Types of Self Directed Accounts

 

SELF-DIRECTED IRA TYPES

There are different Self-Directed IRA types to choose from. Each account type has unique features and choosing the right one for you is very important.

Some of these Self-Directed IRA types are:

Self-Directed Traditional IRA

Self-Directed Roth IRA

Self-Directed SEP IRA

Self-Directed Individual 401(k)

Self-Directed Traditional IRA

A Traditional IRA is an Individual Retirement Account (IRA) that is held at a custodial institution and may be invested in anything that the IRS allows (see Investments). If your employer does not offer a retirement plan, then a traditional IRA is generally your best option for saving pre-tax money for retirement. Depending on whether or not you are married, and if your spouse is covered by a retirement plan at work, you may be subject to income limitations. If you are not currently self-directed, you can take your current IRA or 401(k) and roll it over into a self-directed IRA. It is a simple process, and there is no penalty for doing it. You are not taking a distribution; you are simply changing the administrator so that you are allowed to decide where your money goes.

A difference from the Roth IRA, the only criterion for being eligible to contribute to a Traditional IRA is sufficient income to make the contribution. However, the best provision of a Traditional IRA — the tax-deductibility of contributions — has strict eligibility requirements based on income, filing status, and availability of other retirement plans (mandated by the Internal Revenue Service). Transactions in the account, including interest, dividends, and capital gains, are not subject to tax while still in the account, but upon withdrawal from the account, withdrawals are subject to federal, state, and local income tax, if applicable. The money in the account grows tax-deferred. Any interest or capital gains from the investments are not taxed when the gains are realized. Instead, they are deferred until money is withdrawn from the IRA, at which point the money is taxed as ordinary income. This is in contrast to a Roth IRA, in which contributions are never tax-deductible, but qualified withdrawals are tax free. The Traditional IRA also has more restrictions on withdrawals than a Roth IRA. With both types of IRA, transactions inside the account (including capital gains, dividends, and interest) incur no tax liability. The primary benefit of a traditional IRA is that you can contribute up to $5,500 a year ($6,500 if you are age fifty or older) to this account, which for many people is tax deductible.

Self-Directed Roth IRA

A Roth IRA is a special type of retirement plan where qualified distributions are tax free. A person can contribute after-tax income up to a specified amount each year. Earnings on the account are tax-free and tax-free withdrawals may be made after age 59 ½ and the account has been established for 5 years. The Roth IRA, rather than receiving a tax deduction on contributions, all of the qualified distributions come out 100% tax free. Earnings on the account are tax-free, and tax-free withdrawals may be made after age 59 ½.The Roth Individual Retirement Account (IRA) is one of a number of plans allowed under the tax law of the United States that allows a tax reduction on a limited amount of saving for retirement. The Roth IRA is named for its chief legislative sponsor, the late Senator William Roth of Delaware. The Roth IRA’s principal difference from most other tax advantaged retirement plans is that, rather than granting a tax break for money placed into the plan, the tax break is granted on the money withdrawn from the plan during retirement, there is no upfront tax break. Not having a tax break up front can have its benefits, as you are not required to pay taxes as you withdraw once you meet retirement age. Roth IRAs are more flexible than traditional IRAs.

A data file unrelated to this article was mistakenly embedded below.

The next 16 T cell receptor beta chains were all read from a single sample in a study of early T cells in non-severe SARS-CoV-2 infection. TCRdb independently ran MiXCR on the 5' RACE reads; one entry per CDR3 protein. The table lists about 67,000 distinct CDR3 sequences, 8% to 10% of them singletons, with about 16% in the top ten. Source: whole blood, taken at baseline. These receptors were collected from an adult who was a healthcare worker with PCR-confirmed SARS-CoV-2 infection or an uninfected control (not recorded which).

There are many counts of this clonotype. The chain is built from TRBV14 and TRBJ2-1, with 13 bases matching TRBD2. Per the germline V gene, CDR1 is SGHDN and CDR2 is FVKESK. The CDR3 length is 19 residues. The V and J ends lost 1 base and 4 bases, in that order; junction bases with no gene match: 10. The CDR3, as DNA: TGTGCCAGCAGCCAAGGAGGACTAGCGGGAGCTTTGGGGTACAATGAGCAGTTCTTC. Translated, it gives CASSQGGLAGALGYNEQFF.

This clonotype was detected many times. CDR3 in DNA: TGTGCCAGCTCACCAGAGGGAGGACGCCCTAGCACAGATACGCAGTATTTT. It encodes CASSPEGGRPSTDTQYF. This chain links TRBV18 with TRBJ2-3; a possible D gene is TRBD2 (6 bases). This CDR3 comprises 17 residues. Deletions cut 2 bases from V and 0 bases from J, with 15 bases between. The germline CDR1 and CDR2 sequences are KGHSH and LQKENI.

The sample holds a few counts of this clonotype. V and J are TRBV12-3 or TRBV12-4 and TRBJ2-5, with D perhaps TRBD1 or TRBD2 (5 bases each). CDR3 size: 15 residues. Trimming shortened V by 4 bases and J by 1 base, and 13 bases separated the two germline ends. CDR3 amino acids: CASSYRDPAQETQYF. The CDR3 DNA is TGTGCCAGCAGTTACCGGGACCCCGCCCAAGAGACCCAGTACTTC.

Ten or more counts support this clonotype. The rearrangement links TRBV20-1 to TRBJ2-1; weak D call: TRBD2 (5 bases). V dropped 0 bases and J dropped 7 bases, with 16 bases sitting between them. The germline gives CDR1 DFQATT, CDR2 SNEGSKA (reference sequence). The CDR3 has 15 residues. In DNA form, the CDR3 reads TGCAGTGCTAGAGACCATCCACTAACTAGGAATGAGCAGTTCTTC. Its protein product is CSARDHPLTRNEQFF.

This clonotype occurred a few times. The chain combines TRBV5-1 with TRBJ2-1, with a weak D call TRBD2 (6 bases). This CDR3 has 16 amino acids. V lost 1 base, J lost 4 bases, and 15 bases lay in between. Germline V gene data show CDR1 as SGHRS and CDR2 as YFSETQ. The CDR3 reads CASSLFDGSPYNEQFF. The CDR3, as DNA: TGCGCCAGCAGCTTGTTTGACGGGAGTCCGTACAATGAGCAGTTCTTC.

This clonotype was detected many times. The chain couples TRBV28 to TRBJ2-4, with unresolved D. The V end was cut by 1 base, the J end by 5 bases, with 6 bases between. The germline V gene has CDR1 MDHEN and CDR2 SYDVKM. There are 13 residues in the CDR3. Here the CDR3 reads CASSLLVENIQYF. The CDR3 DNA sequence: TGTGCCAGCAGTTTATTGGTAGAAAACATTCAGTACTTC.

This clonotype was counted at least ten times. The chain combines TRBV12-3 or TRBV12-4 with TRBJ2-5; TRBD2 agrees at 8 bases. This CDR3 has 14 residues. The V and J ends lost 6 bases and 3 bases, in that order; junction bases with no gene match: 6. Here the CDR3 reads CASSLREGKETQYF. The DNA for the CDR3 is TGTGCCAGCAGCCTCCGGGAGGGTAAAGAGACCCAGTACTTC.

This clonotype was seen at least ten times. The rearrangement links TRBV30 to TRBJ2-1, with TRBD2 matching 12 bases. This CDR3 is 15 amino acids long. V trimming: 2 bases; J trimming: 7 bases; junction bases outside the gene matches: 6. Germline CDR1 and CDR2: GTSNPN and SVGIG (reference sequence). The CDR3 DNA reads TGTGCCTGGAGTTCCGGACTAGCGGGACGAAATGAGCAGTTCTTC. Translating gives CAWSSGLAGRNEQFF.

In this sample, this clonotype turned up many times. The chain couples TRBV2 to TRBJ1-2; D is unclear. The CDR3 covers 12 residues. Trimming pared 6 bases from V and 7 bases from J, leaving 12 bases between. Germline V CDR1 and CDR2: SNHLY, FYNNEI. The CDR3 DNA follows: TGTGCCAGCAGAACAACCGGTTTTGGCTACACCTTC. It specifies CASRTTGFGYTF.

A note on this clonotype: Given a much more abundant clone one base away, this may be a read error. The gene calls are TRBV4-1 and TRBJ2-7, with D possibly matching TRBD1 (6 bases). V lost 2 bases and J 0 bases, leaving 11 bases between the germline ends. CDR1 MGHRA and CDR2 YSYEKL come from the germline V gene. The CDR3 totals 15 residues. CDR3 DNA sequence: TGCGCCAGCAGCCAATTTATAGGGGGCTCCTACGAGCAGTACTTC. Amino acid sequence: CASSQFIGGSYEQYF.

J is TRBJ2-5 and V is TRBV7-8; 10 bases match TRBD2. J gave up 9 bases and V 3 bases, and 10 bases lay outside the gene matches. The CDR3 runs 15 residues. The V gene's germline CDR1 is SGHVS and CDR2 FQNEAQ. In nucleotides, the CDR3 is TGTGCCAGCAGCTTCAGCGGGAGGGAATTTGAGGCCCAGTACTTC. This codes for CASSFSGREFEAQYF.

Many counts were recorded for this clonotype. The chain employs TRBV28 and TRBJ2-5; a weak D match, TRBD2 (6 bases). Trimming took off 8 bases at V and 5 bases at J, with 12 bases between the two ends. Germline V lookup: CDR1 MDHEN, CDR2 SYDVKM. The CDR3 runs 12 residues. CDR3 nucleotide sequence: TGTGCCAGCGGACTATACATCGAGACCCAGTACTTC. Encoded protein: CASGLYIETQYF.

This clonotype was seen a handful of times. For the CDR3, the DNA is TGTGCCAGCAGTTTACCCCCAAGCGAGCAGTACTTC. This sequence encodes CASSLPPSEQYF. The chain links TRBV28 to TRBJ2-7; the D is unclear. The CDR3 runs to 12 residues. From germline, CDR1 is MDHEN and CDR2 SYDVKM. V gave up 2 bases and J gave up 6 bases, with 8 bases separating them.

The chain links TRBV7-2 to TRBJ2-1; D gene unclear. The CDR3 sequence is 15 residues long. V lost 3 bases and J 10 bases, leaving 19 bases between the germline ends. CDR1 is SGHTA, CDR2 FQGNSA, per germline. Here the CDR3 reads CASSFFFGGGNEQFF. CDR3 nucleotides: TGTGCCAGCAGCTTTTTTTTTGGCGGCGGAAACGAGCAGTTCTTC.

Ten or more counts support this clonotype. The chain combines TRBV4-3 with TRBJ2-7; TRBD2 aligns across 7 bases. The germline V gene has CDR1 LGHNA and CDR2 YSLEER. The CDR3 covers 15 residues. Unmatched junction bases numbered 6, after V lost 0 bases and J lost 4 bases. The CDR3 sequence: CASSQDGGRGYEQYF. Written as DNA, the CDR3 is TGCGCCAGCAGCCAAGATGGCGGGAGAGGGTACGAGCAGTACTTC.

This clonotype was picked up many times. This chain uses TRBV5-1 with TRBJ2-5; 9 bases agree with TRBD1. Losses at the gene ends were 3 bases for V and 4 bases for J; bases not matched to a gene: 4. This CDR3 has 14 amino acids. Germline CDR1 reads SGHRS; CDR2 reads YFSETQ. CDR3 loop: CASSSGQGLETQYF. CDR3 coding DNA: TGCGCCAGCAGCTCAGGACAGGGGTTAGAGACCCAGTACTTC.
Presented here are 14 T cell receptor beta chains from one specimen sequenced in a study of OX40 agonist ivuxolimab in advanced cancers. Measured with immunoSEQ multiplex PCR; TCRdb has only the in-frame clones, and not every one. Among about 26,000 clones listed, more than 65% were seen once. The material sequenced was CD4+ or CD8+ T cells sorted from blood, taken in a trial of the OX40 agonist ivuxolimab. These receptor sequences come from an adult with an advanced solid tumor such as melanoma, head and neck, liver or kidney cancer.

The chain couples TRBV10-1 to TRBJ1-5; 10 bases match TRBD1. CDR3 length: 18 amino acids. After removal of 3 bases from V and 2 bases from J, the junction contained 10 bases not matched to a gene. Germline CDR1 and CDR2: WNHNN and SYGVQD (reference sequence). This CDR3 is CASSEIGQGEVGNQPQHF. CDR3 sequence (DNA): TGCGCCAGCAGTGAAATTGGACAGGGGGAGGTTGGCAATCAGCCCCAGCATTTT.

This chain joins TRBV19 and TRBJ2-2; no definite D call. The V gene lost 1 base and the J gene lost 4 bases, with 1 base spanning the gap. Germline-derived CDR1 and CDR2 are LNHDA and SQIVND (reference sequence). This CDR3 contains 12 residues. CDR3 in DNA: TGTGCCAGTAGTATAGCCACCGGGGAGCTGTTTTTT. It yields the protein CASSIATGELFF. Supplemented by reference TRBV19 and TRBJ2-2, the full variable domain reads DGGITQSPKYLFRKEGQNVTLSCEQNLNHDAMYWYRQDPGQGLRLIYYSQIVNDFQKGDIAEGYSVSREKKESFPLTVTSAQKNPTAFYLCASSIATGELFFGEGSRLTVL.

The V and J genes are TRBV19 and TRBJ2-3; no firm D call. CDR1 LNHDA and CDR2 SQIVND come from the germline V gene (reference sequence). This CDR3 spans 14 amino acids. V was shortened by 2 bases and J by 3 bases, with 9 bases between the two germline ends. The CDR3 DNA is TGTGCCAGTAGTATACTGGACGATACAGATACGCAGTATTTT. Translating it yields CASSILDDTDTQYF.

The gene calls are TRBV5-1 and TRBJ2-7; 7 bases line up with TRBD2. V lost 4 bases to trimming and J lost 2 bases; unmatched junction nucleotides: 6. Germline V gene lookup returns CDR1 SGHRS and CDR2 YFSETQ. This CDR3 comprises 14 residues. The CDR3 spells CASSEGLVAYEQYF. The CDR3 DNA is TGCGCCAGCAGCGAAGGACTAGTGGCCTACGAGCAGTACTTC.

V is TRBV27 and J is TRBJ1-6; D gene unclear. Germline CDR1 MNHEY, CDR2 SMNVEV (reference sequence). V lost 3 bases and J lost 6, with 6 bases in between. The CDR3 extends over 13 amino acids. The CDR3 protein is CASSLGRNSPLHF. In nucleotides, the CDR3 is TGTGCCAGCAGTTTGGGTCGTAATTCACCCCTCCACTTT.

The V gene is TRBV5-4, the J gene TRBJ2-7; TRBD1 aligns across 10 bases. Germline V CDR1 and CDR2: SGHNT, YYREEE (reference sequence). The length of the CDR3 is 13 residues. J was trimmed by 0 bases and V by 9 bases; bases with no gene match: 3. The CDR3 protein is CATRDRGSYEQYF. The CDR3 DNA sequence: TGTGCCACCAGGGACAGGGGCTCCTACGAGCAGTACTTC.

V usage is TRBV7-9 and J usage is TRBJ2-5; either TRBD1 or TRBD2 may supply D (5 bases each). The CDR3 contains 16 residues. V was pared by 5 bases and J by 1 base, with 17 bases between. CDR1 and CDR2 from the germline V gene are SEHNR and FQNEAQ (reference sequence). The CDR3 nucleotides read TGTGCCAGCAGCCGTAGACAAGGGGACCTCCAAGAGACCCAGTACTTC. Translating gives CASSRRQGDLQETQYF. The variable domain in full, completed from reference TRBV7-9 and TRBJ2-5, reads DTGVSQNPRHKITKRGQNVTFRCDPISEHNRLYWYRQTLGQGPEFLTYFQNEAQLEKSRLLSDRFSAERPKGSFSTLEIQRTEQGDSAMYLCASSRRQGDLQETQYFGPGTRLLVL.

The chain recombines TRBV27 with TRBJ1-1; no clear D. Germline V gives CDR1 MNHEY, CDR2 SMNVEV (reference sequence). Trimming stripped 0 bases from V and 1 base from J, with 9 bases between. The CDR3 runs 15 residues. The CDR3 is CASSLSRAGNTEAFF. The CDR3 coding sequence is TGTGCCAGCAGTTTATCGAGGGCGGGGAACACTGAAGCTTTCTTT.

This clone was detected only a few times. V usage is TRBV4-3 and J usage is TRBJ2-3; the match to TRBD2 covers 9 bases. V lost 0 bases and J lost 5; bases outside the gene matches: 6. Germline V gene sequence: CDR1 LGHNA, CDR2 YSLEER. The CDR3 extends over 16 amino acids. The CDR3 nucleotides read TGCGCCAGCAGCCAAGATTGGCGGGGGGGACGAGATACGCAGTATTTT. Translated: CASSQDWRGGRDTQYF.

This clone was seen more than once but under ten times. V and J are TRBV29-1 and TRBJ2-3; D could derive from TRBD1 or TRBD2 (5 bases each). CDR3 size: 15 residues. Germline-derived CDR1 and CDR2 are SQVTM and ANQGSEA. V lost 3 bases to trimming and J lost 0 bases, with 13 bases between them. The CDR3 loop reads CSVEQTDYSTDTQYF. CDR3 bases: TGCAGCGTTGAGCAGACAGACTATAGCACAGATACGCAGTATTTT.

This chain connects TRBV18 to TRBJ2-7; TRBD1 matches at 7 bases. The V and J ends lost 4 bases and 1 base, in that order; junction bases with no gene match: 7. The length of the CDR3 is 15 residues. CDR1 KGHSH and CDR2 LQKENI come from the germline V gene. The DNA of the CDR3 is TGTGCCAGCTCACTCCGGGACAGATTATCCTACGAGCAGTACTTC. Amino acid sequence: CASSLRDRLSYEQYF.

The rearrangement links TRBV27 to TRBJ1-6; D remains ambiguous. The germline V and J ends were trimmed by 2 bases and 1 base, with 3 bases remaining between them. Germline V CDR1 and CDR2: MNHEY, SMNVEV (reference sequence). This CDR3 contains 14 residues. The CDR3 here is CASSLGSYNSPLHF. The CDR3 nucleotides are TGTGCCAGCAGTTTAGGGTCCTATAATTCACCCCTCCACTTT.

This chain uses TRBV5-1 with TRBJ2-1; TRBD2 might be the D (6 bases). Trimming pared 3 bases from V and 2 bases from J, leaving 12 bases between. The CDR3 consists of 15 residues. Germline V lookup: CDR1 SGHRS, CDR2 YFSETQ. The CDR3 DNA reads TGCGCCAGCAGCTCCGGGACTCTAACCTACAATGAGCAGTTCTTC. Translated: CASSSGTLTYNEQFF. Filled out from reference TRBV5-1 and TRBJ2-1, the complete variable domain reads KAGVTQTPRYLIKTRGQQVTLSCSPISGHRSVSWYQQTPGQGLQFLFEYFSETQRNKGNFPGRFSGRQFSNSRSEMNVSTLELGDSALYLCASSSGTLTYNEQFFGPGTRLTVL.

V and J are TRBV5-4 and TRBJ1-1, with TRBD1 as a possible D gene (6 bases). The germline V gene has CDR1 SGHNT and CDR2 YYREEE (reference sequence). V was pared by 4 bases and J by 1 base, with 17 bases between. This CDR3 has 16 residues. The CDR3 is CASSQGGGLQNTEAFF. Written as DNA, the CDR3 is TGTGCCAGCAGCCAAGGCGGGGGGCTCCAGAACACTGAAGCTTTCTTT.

Established by the Taxpayer Relief Act of 1997, a a Roth IRA can be self-directed containing investments in securities, usually common stocks and bonds, often through mutual funds (although other investments, including derivatives, notes, certificates of deposit, and real estate are possible). As with all IRAs, the Internal Revenue Service mandates specific eligibility and filing status requirements. A Roth IRA’s main advantages are its tax structure and the additional flexibility that this tax structure provides. Also, there are fewer restrictions on the investments that can be made in the plan than many other tax advantaged plans, and this adds somewhat to the popularity, though the investment options available depend on the custodian (or the place where the plan is established).

Self-Directed SEP IRA

A Simplified Employee Pension Individual Retirement Account (SEP IRA) is a variation of the Individual Retirement Account. SEP IRAs are adopted by business owners to provide retirement benefits for the business owners and their employees. There are no significant administration costs for self-employed person with no employees. If the self-employed person does have employees, all employees must receive the same benefits under a SEP plan. Since SEP accounts are treated as IRAs, funds can be invested the same way as any other IRA.

Self-Directed Individual 401(k)

The Individual 401(k) is also referred to as a “Solo (k), Solo 401k), and Self Employed 401(k).” The Individual (k) is a retirement plan designed for a person who is self employed and does not have employees. The plan allows you to contribute as an employee and an employer which means you can save more than $50,000 this year in your plan. The Individual (k) also allows you the flexibility to determine the tax treatment you will receive for your contributions. You can make tax deferred (traditional) or tax free (Roth) type contributions.